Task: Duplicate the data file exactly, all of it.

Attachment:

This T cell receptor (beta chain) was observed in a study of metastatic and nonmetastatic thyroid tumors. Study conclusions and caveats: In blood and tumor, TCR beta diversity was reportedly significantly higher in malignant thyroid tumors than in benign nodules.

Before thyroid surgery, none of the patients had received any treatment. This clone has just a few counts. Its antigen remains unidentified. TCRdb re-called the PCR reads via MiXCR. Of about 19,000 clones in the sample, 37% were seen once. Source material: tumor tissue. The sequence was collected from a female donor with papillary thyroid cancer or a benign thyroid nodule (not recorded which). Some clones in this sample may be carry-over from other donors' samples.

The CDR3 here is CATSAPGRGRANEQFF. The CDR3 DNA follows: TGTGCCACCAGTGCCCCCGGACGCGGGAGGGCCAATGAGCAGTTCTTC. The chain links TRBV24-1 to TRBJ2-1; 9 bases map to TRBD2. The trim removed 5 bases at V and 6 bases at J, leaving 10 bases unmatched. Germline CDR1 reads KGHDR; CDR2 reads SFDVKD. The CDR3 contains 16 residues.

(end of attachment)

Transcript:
This T cell receptor (beta chain) was observed in a study of metastatic and nonmetastatic thyroid tumors. Study conclusions and caveats: In blood and tumor, TCR beta diversity was reportedly significantly higher in malignant thyroid tumors than in benign nodules.

Before thyroid surgery, none of the patients had received any treatment. This clone has just a few counts. Its antigen remains unidentified. TCRdb re-called the PCR reads via MiXCR. Of about 19,000 clones in the sample, 37% were seen once. Source material: tumor tissue. The sequence was collected from a female donor with papillary thyroid cancer or a benign thyroid nodule (not recorded which). Some clones in this sample may be carry-over from other donors' samples.

The CDR3 here is CATSAPGRGRANEQFF. The CDR3 DNA follows: TGTGCCACCAGTGCCCCCGGACGCGGGAGGGCCAATGAGCAGTTCTTC. The chain links TRBV24-1 to TRBJ2-1; 9 bases map to TRBD2. The trim removed 5 bases at V and 6 bases at J, leaving 10 bases unmatched. Germline CDR1 reads KGHDR; CDR2 reads SFDVKD. The CDR3 contains 16 residues.